Gap widens between rich and poor schools in Spain

by Deborah Cater
Unequal socio-economic distribution within Spanish schools. Image by MAOIKO/Shutterstock
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Schools for the rich and schools for the poor. This seems to be something that only happens in third world countries, but nothing could be further from the truth. Spain is close to leading the OECD when it comes to the unequal distribution of pupils in primary education.

This is evident from the most recent research by EsadeEcPol and Save the Children on diversity and freedom in education. Spanish news outlet RTVE wrote on Monday about experts’ warning of the unequal distribution of students. They also warned of the creation of “ghetto schools” with a higher concentration of students of foreign descent and children from disadvantaged families.

After Turkey and Lithuania, Spain scores the worst of all OECD countries on the balanced distribution of students from different socio-economic levels. The unequal distribution mainly occurs in primary education. In secondary education, Spain scores just at or below the OECD average.

One third of primary school students in Spain should change schools

The Godard index shows how many students would have to change schools to achieve an equal socio-economic distribution. Spain achieves a score of 0.29 which means a third of underprivileged students should change schools to achieve the balance within Spanish primary schools.

Madrid best example of unequal distribution of primary school students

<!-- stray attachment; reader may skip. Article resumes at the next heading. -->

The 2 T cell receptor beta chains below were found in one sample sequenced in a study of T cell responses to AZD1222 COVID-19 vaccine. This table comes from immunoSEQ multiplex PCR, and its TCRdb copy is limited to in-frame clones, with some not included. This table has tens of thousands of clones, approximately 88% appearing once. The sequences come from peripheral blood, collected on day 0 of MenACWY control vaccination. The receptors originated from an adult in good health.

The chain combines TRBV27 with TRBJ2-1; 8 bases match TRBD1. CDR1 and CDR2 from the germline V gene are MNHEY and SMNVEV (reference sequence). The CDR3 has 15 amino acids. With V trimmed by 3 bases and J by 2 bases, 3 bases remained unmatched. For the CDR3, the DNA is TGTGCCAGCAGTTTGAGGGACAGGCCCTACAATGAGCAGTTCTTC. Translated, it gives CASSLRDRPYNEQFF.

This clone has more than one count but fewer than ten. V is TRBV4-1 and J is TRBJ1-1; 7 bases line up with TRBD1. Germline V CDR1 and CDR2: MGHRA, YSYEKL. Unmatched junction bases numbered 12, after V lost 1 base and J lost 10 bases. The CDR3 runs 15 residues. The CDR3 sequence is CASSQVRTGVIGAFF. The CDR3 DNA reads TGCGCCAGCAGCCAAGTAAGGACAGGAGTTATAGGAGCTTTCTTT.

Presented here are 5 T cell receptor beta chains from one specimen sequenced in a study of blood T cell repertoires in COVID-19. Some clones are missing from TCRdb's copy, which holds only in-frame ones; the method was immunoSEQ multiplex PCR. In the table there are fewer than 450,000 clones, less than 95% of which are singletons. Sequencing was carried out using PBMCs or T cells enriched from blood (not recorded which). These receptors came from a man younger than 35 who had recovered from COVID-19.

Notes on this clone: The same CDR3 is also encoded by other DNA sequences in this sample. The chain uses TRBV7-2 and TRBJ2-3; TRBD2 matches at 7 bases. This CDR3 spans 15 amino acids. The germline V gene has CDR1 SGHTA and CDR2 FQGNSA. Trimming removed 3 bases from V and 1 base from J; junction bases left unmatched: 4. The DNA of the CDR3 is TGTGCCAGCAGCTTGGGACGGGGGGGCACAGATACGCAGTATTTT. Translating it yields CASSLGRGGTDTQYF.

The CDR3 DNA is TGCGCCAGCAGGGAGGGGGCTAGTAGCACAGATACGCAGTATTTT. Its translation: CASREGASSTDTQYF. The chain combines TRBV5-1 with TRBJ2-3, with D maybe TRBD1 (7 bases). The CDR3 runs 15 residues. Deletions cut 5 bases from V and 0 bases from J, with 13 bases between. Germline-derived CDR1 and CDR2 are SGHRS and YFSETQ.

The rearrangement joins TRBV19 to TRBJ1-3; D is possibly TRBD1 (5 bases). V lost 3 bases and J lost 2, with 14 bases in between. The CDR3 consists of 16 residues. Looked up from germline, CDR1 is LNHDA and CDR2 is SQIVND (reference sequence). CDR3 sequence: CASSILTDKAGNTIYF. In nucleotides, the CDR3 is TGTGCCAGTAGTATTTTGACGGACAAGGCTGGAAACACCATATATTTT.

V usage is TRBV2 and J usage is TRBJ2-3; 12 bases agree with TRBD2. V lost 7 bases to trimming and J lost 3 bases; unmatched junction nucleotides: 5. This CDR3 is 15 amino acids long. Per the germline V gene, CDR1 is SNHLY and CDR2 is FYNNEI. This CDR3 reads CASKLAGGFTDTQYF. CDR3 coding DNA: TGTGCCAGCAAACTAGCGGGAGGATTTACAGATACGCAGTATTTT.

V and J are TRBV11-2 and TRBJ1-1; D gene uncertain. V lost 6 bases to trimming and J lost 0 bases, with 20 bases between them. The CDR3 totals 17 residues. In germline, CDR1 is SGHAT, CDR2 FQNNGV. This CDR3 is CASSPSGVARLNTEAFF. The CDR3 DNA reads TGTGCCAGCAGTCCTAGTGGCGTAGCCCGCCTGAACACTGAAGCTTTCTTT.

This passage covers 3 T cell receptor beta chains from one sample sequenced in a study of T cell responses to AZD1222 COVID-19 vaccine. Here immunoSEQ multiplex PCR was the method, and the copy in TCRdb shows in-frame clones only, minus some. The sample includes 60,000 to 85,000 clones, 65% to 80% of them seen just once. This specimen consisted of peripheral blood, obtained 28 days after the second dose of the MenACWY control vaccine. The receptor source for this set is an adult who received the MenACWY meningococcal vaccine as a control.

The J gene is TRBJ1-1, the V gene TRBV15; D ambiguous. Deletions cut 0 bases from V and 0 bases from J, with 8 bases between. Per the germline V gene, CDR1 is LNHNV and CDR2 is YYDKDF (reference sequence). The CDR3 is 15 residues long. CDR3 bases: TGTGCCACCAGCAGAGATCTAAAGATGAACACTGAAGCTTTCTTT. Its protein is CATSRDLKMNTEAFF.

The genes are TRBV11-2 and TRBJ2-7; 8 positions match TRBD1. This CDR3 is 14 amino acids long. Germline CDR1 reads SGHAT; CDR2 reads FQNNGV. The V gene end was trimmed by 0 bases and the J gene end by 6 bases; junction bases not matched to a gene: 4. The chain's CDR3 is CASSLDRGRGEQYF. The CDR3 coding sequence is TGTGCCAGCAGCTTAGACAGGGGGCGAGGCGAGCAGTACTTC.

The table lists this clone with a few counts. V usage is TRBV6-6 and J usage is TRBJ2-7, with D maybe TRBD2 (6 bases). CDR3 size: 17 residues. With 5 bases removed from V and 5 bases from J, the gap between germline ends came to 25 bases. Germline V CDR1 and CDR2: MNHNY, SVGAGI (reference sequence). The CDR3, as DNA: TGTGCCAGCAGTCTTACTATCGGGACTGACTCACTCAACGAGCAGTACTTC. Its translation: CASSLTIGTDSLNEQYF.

The problem is also unequal across the Spanish regions. Madrid (0.41) and the Basque Country (0.31) score the worst on the Godard index. In contrast, in Cantabria (0.22) and La Rioja (0.21), primary school pupils are the most equally distributed in Spain.

Baycrest Wealth

In Madrid, the situation is dire, according to Save the Children, because the index has grown exponentially in recent years. Three factors underlie this: the increase in the number of schools under state supervision, the change in the standards for school selection and the bilingual education system.

In principle, there is a lot of freedom in choosing a school, but not every parent can afford to choose a school 5 to 10 kilometres away. In that respect, the neighbourhood in which people live does play a role. It is also made impossible for many parents to choose a bilingual school, because their income is insufficient. Madrid Regional Council introduced this system.

Save the Children calls for different education policies in Spain

According to Save the Children, there needs to be a change in education policy in Spain and the way educational authorities designate places for students.

EsadeEcPol and Save the Children recommend some measures as a solution to the problem:

  • the socio-economic level (income and education level of parents) will weigh more heavily for admission to school.
  • schools will start using double registration lists: a list for pupils from privileged backgrounds and a list for pupils from disadvantaged backgrounds. The same number of students must be accepted from both lists.
  • schools to reserve places for taking in children who start in the middle of the year. This is especially for children of, for example, migrants who would otherwise only be able to turn to vulnerable schools.

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